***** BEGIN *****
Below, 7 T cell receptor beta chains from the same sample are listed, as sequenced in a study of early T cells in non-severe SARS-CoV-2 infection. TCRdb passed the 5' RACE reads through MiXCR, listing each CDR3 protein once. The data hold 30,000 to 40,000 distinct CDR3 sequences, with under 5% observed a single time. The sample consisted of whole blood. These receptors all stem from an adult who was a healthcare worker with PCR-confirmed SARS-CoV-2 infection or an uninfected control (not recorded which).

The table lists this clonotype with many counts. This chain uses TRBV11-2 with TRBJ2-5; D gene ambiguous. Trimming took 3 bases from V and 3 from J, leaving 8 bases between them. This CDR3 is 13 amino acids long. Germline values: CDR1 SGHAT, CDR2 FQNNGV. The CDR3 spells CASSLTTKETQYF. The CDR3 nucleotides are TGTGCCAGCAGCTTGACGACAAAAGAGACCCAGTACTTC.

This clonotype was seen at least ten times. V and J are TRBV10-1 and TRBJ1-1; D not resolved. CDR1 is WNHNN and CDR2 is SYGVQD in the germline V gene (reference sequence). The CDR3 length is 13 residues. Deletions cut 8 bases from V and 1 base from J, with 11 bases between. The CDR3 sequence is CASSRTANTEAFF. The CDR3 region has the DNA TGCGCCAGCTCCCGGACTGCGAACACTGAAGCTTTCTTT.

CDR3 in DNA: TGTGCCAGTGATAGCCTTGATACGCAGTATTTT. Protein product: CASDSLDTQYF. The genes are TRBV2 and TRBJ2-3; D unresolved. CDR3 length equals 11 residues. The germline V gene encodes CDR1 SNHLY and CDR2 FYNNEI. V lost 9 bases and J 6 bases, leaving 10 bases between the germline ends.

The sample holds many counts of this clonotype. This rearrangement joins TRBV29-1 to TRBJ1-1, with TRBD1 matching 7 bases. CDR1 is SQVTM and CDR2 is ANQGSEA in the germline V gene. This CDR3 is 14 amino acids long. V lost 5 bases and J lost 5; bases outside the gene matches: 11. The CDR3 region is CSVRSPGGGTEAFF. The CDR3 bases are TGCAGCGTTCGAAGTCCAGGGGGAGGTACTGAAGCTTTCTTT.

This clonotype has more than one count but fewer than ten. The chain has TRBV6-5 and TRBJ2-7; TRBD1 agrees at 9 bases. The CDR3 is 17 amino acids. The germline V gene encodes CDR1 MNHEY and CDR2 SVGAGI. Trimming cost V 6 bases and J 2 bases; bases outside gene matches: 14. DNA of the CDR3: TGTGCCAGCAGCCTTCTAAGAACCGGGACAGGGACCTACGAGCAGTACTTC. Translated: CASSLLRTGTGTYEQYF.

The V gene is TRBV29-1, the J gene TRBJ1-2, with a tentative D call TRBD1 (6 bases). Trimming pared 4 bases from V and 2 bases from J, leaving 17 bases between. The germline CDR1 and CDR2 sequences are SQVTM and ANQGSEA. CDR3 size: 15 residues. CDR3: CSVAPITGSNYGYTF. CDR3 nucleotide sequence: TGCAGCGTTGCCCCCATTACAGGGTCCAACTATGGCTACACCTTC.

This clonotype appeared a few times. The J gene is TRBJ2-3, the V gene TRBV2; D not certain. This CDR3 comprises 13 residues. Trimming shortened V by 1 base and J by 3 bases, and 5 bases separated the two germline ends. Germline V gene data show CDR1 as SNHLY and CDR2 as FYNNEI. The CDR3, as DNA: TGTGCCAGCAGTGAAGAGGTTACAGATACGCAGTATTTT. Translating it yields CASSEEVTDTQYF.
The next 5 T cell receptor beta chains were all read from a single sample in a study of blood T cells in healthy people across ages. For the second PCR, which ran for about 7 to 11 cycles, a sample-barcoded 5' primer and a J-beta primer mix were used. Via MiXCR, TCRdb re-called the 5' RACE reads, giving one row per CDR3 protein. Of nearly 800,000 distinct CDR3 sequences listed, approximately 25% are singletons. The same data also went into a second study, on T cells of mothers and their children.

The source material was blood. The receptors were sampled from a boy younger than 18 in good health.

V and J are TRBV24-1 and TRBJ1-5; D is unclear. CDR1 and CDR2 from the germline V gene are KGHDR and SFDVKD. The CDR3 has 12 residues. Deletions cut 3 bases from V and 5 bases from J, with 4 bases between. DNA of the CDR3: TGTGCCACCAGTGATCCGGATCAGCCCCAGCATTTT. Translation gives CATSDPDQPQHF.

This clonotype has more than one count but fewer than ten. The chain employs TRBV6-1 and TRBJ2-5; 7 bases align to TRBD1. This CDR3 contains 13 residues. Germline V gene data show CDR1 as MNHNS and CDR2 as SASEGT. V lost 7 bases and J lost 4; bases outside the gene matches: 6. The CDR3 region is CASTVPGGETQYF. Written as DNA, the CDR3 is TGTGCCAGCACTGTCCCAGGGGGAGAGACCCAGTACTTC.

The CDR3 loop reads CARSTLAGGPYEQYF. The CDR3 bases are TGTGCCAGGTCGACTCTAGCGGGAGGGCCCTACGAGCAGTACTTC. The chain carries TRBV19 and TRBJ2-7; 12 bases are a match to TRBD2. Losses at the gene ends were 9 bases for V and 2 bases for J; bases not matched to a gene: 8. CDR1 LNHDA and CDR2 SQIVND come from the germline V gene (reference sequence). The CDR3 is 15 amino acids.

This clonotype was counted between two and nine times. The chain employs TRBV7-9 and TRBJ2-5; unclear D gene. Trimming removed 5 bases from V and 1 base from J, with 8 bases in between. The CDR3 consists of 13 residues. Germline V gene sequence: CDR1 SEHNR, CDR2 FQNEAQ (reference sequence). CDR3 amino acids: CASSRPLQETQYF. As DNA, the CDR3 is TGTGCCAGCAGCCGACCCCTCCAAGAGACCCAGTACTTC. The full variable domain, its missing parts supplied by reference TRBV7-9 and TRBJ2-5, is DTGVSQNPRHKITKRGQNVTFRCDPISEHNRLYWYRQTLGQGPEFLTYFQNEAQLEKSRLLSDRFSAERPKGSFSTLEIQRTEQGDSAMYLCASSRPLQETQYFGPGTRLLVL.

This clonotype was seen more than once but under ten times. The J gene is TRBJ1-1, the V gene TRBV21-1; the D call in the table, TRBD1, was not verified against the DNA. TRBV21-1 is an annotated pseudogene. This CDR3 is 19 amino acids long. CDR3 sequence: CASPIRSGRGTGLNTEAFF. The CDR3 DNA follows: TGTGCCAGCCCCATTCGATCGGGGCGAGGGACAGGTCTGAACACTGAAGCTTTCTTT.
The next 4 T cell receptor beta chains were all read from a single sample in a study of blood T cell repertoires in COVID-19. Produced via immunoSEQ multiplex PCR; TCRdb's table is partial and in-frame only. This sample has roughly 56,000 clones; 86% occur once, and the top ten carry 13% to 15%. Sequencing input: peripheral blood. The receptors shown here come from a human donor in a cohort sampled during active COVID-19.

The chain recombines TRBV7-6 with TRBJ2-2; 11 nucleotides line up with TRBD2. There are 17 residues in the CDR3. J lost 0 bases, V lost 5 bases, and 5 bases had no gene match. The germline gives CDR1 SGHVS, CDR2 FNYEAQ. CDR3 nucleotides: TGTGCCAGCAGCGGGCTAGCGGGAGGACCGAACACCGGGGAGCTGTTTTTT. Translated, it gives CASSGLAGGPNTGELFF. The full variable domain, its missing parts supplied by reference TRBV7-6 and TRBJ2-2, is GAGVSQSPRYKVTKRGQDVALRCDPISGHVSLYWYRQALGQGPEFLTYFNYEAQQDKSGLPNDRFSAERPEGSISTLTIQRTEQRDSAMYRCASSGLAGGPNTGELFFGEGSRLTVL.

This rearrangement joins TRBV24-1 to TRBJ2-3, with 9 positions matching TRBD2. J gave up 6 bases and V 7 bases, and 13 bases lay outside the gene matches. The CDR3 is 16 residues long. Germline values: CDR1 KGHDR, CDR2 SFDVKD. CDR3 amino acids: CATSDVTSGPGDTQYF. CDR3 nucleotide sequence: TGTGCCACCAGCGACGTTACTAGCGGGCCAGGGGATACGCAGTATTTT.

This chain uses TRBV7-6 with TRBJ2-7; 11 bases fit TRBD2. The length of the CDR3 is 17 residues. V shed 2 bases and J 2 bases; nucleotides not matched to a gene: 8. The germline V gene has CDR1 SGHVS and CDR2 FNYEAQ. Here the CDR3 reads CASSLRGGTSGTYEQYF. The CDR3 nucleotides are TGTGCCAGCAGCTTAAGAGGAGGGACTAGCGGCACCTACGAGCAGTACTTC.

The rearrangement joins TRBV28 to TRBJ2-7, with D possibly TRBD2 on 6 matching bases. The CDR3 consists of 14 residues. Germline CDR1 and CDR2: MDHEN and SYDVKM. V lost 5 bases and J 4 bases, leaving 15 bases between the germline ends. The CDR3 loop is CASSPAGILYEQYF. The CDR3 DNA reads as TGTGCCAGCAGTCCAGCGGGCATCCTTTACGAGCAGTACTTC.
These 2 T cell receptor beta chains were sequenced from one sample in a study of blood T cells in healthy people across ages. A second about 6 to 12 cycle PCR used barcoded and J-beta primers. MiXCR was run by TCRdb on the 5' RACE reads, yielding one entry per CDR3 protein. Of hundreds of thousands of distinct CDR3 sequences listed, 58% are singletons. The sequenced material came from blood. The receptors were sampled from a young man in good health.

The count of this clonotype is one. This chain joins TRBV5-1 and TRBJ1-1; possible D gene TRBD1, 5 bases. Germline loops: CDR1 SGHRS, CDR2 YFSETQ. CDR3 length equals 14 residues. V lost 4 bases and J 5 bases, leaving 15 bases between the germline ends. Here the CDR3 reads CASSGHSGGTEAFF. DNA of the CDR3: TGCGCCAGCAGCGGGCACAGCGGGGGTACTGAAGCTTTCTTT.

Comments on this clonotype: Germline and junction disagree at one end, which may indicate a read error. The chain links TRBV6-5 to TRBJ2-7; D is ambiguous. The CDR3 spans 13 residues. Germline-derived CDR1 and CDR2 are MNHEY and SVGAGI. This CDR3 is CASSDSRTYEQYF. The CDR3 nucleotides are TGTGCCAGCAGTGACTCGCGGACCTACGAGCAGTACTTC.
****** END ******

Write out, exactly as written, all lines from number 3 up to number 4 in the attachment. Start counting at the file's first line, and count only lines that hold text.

This clonotype was seen at least ten times. V and J are TRBV10-1 and TRBJ1-1; D not resolved. CDR1 is WNHNN and CDR2 is SYGVQD in the germline V gene (reference sequence). The CDR3 length is 13 residues. Deletions cut 8 bases from V and 1 base from J, with 11 bases between. The CDR3 sequence is CASSRTANTEAFF. The CDR3 region has the DNA TGCGCCAGCTCCCGGACTGCGAACACTGAAGCTTTCTTT.

CDR3 in DNA: TGTGCCAGTGATAGCCTTGATACGCAGTATTTT. Protein product: CASDSLDTQYF. The genes are TRBV2 and TRBJ2-3; D unresolved. CDR3 length equals 11 residues. The germline V gene encodes CDR1 SNHLY and CDR2 FYNNEI. V lost 9 bases and J 6 bases, leaving 10 bases between the germline ends.